In infective endocarditis, mortality lower among injected drug users vs. nonusers
Individuals with infective endocarditis who inject drugs may have better chances for survival compared with nonusers, according to research published in the Journal of the American College of Cardiology.
Researchers noted that among people with infective endocarditis, those who injected drugs were more likely to be younger men, and their cases were more likely to involve left-sided valves and prosthetic valves.
“People who inject drugs have traditionally been a group at higher risk of infective endocarditis due to the potential direct inoculation of microorganisms into the bloodstream through syringes, especially when hygienic conditions are poor and when nonsterile excipients are used, as well as the direct valve damage secondary to injection, especially for right-sided cases,” Juan M. Pericàs, MD, PhD, MPH, of the infectious diseases department at the Hospital Clinic-IDIBAPS of the University of Barcelona, Spain, and colleagues wrote. “The so-called ‘opioid crisis’ in the United States, Canada, and other countries such as Australia has led to a sharp increase in infective endocarditis cases in people who inject drugs.”
For this analysis, researchers included participants from the ICE-PCS and ICE-Plus cohorts, which included 8,112 cases of infective endocarditis. Researchers compared outcomes between people who injected drugs and those who did not and performed a logistic regression analyses to determine risk factors for 6-month mortality and relapses among those who inject drugs.
Infective endocarditis risk factors, mortality
Patients who injected drugs tended to be younger (median age, 37 vs. 63 years; P < .001) and were more often men (73% vs. 67%; P = .007) compared with those who did not and presented with lower rates of comorbidities apart from HIV (13.6% vs. 0.8%; P < .001), liver disease (8.9% vs. 3.8%; P < .001) and higher rates of prior infective endocarditis (19.7% vs. 9.4%; P < .001).
Among people who injected drugs, 53% of infective endocarditis cases involved left-side valves and 34.5% were purely left-sided.
According to the study, people who injected drugs represented the majority of patients with native infective endocarditis (90.2% vs. 64.4%; P < .001), whereas prosthetic-infective endocarditis (9.3% vs. 27%; P < .001) and implantable electronic device infection were more frequent among nonusers (0.5% vs. 8.6%; P < .001).
Researchers also observed that Staphylococcus aureus was the cause of 65.9% of infective endocarditis among injected drug users and 26.8% of cases among nonusers (P < .001).
Moreover, people who injected drugs presented with higher rates of systemic emboli (51.1% vs. 22.5%; P < .001) and persistent bacteremia (14.7% vs. 9.3%; P < .001) compared with nonusers.
In addition, cardiac surgery was less frequent in patients who injected drugs (39.5% vs. 47.8%; P < .001) and they experienced lower rates of in-hospital (10.8% vs. 18.2%; P < .001) and 6-month mortality (14.4% vs. 22.2%; P < .001) compared with nonusers; however, relapses were more common among injected drug users (9.5% vs. 2.8%; P < .001).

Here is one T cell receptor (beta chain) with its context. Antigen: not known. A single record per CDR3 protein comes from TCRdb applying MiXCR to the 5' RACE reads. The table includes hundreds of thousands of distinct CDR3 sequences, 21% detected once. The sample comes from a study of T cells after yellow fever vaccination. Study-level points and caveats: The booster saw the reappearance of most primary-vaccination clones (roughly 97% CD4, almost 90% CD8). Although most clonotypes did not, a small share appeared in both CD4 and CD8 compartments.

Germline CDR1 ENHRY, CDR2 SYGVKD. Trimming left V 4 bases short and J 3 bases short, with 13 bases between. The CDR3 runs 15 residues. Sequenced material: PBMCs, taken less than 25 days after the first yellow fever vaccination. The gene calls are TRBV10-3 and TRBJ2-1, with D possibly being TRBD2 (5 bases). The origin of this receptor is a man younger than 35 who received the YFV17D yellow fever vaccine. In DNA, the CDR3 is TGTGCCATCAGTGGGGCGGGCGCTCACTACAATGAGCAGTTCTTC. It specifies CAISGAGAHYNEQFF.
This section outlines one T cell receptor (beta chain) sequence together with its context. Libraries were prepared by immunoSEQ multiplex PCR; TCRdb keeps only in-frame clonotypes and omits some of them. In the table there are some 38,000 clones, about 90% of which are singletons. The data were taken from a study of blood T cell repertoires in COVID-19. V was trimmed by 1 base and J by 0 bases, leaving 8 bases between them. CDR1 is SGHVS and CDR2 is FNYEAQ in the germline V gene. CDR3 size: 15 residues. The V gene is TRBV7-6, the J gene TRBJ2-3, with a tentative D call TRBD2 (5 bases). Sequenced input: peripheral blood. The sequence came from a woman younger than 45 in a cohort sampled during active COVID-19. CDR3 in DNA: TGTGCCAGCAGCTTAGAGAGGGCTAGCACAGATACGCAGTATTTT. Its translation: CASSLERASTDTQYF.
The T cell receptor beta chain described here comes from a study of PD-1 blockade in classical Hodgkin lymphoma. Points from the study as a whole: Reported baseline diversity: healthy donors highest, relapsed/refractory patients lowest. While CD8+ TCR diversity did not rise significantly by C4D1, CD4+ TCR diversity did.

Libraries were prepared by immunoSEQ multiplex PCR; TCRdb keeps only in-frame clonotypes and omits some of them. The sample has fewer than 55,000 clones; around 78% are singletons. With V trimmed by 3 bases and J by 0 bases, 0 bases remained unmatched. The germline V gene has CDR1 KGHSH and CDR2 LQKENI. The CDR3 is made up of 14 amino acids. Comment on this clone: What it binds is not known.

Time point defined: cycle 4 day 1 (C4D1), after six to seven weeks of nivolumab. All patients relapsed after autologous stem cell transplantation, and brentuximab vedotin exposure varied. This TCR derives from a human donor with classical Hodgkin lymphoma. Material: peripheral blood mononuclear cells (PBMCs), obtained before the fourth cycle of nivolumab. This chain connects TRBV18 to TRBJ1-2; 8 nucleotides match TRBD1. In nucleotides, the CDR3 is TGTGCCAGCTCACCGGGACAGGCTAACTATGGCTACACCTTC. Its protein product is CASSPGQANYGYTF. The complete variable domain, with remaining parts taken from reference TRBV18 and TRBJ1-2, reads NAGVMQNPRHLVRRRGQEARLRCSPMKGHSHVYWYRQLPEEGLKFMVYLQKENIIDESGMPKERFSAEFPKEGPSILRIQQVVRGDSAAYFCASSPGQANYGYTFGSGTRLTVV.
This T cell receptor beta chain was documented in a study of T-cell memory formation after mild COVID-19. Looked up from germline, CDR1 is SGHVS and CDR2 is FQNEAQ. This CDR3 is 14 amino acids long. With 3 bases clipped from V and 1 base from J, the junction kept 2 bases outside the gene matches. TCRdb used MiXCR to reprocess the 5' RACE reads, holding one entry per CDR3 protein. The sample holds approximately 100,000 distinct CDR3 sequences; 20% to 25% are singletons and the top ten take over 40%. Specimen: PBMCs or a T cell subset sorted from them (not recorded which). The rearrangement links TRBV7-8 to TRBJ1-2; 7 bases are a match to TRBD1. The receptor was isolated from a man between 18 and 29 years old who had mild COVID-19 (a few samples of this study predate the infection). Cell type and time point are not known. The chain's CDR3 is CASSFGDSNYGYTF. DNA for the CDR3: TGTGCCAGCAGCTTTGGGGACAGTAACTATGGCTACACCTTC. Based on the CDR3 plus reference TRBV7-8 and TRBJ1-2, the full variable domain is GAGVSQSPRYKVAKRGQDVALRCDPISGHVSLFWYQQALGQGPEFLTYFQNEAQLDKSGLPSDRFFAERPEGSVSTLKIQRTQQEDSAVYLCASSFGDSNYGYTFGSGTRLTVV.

“Although relapses are more frequent in people who inject drugs, infective endocarditis in people who inject drugs is associated with better survival rates than infective endocarditis in non-people who inject drugs. Left-sided infective endocarditis, prosthetic valve endocarditis and non-S. aureus infective endocarditis are relatively common in people who inject drugs,” the researchers wrote. “Cardiac surgery is associated with improved survival and was found to be largely performed in people who inject drugs, especially among left-sided infective endocarditis cases. Approaching people who inject drugs with a respectful attitude and offering the possibility of cardiac surgery when indicated, together with the adequate harm reduction services and drug abuse disorder treatment, are crucial management elements.”
Impact of addiction medicine management
“Although cited as necessary, the ICE investigators did not evaluate the impact of addiction medicine management,” Larry M. Baddour, MD, professor of medicine in the division of infectious disease and the department of internal medicine at Mayo Clinic, and colleagues wrote in a related editorial. “We know that this is critical because consultation for this management during the index hospitalization for infective endocarditis can reduce the likelihood of readmission for serious infections and enhance completion of parenteral antimicrobial therapy.
“Infective endocarditis in people who inject drugs is a global problem and will require complex strategies to control this epidemic,” the editorial authors wrote. “Lifelong interventions will be needed to reduce injectable drug use recidivism in people who inject drugs who have developed infective endocarditis and survived, because they remain at high risk for subsequent bouts of infective endocarditis, regardless of whether they continue to inject drugs or not.”